Today, Rebecca mainly plays electric guitar, along with banjo on a few songs. At 27, she’s an accomplished singer, songwriter, musician and producer who did all of the arrangements on their two most recent albums. She’s currently engaged to another up and coming blues-rock star, Tyler Bryant. Megan, 29, pretty much exclusively plays an original 1948 Rickenbacker lap steel guitar these days with a custom rig that allows her to play standing up. She’s married to Nashville-based guitarist Mike Seal.

    Aside from their obvious musical talent, Megan and Rebecca are about as different as two sisters could be. Megan is quiet, reserved and introspective, while Rebecca is anything but. It definitely shows on stage. While her lap steel is an essential part of what makes them Larkin Poe, Megan is content to be off to the side. Rebecca, on the other hand, is definitely in the driver’s seat. She plays with reckless abandon, constantly in motion, working the crowd and feeding off their energy. It’s something that really doesn’t come across in their recordings, or even in videos of live performances.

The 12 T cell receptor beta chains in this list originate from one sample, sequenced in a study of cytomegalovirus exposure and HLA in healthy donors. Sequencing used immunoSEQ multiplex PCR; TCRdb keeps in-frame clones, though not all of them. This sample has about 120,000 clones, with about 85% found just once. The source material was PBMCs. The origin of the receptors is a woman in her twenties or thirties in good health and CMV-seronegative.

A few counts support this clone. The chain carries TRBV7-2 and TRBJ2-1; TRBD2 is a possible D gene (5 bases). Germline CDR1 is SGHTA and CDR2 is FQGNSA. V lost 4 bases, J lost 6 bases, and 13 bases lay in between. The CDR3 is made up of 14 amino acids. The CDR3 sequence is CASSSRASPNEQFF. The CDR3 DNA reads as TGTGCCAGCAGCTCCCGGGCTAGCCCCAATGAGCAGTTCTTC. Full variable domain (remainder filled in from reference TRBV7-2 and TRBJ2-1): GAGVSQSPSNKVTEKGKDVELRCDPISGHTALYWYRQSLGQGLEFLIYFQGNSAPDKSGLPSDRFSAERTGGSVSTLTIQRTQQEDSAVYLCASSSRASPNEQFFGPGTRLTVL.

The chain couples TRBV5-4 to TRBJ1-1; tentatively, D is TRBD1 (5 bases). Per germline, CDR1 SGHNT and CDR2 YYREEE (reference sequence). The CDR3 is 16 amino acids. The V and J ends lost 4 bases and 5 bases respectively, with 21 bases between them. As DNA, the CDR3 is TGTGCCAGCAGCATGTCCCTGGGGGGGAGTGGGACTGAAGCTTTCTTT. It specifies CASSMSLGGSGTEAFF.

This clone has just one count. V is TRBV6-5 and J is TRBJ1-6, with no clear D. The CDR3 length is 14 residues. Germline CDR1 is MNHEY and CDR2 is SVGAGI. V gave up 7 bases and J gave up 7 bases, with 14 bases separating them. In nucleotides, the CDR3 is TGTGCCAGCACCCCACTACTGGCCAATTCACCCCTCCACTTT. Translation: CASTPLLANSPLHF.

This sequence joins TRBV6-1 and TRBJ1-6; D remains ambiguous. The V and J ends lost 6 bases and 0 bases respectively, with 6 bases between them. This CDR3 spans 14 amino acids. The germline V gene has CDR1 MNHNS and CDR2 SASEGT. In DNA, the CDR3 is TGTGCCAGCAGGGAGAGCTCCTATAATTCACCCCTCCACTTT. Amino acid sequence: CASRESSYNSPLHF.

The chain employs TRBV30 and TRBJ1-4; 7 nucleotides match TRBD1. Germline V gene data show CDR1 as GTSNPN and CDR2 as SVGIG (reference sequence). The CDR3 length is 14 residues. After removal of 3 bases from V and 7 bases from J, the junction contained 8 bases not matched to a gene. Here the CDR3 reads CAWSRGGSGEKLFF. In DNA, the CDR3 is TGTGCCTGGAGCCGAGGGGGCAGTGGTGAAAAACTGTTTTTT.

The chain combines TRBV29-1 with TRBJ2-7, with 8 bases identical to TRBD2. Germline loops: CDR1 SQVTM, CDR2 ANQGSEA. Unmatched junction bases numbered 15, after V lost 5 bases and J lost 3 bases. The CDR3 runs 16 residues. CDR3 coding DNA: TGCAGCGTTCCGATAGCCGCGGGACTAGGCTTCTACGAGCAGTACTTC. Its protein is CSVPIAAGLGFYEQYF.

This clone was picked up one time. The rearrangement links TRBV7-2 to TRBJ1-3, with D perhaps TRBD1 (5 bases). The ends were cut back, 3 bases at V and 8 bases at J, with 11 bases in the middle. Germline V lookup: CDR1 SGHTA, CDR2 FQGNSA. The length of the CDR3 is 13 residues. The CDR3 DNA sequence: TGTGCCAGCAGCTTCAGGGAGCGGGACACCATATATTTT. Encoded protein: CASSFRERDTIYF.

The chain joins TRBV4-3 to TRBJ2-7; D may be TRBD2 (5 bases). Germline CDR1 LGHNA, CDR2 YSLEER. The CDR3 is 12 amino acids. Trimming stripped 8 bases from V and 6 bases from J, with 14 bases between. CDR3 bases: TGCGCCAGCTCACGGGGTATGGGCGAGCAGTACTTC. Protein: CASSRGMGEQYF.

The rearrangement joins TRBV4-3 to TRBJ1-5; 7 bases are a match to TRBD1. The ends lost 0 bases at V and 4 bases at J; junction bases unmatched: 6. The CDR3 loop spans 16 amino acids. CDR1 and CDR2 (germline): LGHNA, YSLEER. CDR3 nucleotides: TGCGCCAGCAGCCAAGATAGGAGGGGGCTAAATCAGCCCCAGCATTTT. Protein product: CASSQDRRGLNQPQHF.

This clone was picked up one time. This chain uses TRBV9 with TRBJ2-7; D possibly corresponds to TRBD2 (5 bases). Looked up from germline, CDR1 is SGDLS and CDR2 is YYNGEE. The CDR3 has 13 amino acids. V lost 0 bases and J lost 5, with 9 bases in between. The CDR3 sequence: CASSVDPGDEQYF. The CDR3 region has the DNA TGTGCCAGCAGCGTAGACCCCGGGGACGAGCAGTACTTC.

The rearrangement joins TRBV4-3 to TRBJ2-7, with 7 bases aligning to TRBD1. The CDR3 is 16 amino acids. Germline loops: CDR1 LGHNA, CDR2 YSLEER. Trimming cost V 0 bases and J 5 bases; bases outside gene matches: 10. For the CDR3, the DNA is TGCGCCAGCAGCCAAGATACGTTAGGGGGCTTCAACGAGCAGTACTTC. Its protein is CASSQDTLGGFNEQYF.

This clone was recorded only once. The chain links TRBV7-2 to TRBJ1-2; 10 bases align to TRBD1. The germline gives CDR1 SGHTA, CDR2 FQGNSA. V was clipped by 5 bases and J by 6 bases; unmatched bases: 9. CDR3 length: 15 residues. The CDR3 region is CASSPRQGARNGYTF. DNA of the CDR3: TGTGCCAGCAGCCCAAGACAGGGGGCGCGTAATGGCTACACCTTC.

And I got to experience it from eight feet away.

    Someone famously said, “I have seen the future of rock and roll, and its name is Bruce Springsteen.” I think he was mistaken.

    Some photos:

    Megan running cables


    Rebecca tuning her baby


    “I think we’re good to rock and roll!”


    Harmonies are a big part of Larkin Poe’s signature sound


    Rebecca has the “rock chick” thing down


    The Slide Queen



    Saturday Open…4 shifts to go

    by coldwarrior ( 53 Comments › )
    Filed under Open thread at June 8th, 2019 - 9:37 am

    It’s Monday for me tho…that said, 4 shifts to go then I’m off for 3 weeks. 3 weeks.

    I was getting close to the point where I stop accruing PTO time and that is a No-No-HELL-NO in my book. It was necessary to burn 3 weeks of vacation to rectify this near disaster.

    Enjoy Yinz’s weekend!